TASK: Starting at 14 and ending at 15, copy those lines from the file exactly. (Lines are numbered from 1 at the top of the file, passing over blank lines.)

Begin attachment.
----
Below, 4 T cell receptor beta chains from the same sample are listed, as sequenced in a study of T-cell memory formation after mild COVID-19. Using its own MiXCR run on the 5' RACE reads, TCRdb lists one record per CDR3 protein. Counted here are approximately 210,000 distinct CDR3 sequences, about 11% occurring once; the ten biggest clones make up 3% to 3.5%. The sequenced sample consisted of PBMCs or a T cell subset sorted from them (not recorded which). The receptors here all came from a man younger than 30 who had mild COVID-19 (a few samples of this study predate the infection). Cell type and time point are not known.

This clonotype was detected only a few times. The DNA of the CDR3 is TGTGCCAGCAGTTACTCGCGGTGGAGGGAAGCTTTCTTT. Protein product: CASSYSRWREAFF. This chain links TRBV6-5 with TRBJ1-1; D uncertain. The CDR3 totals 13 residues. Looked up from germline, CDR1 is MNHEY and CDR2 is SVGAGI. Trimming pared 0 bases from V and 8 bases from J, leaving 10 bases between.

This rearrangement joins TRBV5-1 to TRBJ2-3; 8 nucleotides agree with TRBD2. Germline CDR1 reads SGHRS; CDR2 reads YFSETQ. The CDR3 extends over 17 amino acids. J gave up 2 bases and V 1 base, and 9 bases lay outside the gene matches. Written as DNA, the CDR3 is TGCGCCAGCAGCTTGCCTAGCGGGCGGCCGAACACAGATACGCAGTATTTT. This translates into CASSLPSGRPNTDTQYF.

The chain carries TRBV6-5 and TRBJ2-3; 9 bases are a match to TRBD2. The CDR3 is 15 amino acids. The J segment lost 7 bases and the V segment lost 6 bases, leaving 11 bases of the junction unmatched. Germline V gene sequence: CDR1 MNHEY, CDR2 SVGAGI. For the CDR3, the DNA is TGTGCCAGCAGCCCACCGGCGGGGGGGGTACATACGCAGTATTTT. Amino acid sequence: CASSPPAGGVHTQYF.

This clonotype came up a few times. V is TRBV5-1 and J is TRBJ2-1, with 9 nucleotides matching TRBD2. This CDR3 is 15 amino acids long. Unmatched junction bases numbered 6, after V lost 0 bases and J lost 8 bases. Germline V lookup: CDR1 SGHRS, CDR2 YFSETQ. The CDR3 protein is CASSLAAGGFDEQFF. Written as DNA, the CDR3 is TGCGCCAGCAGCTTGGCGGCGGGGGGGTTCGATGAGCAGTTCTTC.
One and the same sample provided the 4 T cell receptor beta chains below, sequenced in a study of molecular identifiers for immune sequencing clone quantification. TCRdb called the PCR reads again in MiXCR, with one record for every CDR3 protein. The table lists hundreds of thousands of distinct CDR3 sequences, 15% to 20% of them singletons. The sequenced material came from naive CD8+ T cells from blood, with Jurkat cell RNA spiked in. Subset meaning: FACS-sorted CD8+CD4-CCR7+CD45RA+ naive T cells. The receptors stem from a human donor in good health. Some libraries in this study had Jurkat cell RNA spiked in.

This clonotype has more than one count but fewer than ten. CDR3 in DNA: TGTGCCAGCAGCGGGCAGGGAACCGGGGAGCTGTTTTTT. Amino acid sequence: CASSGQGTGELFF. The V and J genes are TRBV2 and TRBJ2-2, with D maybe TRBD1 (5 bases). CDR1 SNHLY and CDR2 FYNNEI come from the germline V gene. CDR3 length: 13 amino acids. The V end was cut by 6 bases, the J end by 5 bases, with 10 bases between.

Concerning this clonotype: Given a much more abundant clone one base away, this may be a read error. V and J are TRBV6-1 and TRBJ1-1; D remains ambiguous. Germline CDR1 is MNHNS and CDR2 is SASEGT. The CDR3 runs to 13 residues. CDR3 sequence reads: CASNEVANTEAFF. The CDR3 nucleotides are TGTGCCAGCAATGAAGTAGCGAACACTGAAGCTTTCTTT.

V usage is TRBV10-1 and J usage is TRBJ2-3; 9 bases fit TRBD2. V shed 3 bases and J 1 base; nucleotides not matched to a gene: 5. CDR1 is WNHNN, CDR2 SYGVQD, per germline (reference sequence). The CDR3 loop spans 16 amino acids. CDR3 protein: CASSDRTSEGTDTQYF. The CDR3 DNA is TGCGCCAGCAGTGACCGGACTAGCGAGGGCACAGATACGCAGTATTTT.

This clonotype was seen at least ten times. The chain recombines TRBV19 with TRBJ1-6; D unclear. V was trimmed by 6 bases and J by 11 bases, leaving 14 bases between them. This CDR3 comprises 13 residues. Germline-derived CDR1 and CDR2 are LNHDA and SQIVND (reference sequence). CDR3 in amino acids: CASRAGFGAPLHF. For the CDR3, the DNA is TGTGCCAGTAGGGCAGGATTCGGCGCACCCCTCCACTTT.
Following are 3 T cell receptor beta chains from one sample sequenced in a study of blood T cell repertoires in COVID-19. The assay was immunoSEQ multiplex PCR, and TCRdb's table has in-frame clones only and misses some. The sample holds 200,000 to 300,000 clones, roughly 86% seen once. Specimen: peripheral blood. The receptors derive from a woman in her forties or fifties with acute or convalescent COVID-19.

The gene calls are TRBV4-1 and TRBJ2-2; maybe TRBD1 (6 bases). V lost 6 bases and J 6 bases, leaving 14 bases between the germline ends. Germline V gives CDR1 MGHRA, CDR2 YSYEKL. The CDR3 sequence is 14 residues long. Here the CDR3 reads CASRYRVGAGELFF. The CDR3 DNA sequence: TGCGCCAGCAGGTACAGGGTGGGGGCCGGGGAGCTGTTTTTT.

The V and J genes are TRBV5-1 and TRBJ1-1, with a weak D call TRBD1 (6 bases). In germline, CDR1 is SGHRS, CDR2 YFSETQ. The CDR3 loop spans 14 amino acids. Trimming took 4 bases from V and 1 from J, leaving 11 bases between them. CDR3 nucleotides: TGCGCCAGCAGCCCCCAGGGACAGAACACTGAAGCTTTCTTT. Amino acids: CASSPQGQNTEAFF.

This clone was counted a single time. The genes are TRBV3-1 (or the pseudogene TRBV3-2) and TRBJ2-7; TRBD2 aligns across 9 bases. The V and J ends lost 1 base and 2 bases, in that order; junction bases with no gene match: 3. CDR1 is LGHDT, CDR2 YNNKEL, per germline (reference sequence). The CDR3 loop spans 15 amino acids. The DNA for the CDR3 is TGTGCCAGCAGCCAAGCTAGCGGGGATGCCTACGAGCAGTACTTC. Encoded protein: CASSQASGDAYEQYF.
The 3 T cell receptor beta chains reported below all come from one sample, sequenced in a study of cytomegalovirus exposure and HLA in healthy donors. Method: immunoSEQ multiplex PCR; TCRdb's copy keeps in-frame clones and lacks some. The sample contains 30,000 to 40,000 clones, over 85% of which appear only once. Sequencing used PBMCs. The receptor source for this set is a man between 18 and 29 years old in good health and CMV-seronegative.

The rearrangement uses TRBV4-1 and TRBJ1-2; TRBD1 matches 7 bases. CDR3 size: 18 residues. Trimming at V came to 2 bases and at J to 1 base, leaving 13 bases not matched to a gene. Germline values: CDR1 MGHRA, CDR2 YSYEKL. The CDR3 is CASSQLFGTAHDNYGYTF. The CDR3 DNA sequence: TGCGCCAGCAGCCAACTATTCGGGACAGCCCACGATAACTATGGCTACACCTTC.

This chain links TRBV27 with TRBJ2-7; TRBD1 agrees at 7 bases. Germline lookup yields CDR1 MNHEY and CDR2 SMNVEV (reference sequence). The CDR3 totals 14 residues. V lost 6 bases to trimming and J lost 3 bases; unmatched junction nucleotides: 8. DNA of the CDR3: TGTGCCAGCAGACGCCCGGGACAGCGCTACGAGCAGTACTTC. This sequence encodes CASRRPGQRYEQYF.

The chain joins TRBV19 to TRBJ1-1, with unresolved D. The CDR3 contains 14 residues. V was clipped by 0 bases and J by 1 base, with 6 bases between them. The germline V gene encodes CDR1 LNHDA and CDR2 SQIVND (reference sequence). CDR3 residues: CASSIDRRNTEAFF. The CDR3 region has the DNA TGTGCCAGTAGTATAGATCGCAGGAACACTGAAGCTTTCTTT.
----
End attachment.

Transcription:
This clone was counted a single time. The genes are TRBV3-1 (or the pseudogene TRBV3-2) and TRBJ2-7; TRBD2 aligns across 9 bases. The V and J ends lost 1 base and 2 bases, in that order; junction bases with no gene match: 3. CDR1 is LGHDT, CDR2 YNNKEL, per germline (reference sequence). The CDR3 loop spans 15 amino acids. The DNA for the CDR3 is TGTGCCAGCAGCCAAGCTAGCGGGGATGCCTACGAGCAGTACTTC. Encoded protein: CASSQASGDAYEQYF.
The 3 T cell receptor beta chains reported below all come from one sample, sequenced in a study of cytomegalovirus exposure and HLA in healthy donors. Method: immunoSEQ multiplex PCR; TCRdb's copy keeps in-frame clones and lacks some. The sample contains 30,000 to 40,000 clones, over 85% of which appear only once. Sequencing used PBMCs. The receptor source for this set is a man between 18 and 29 years old in good health and CMV-seronegative.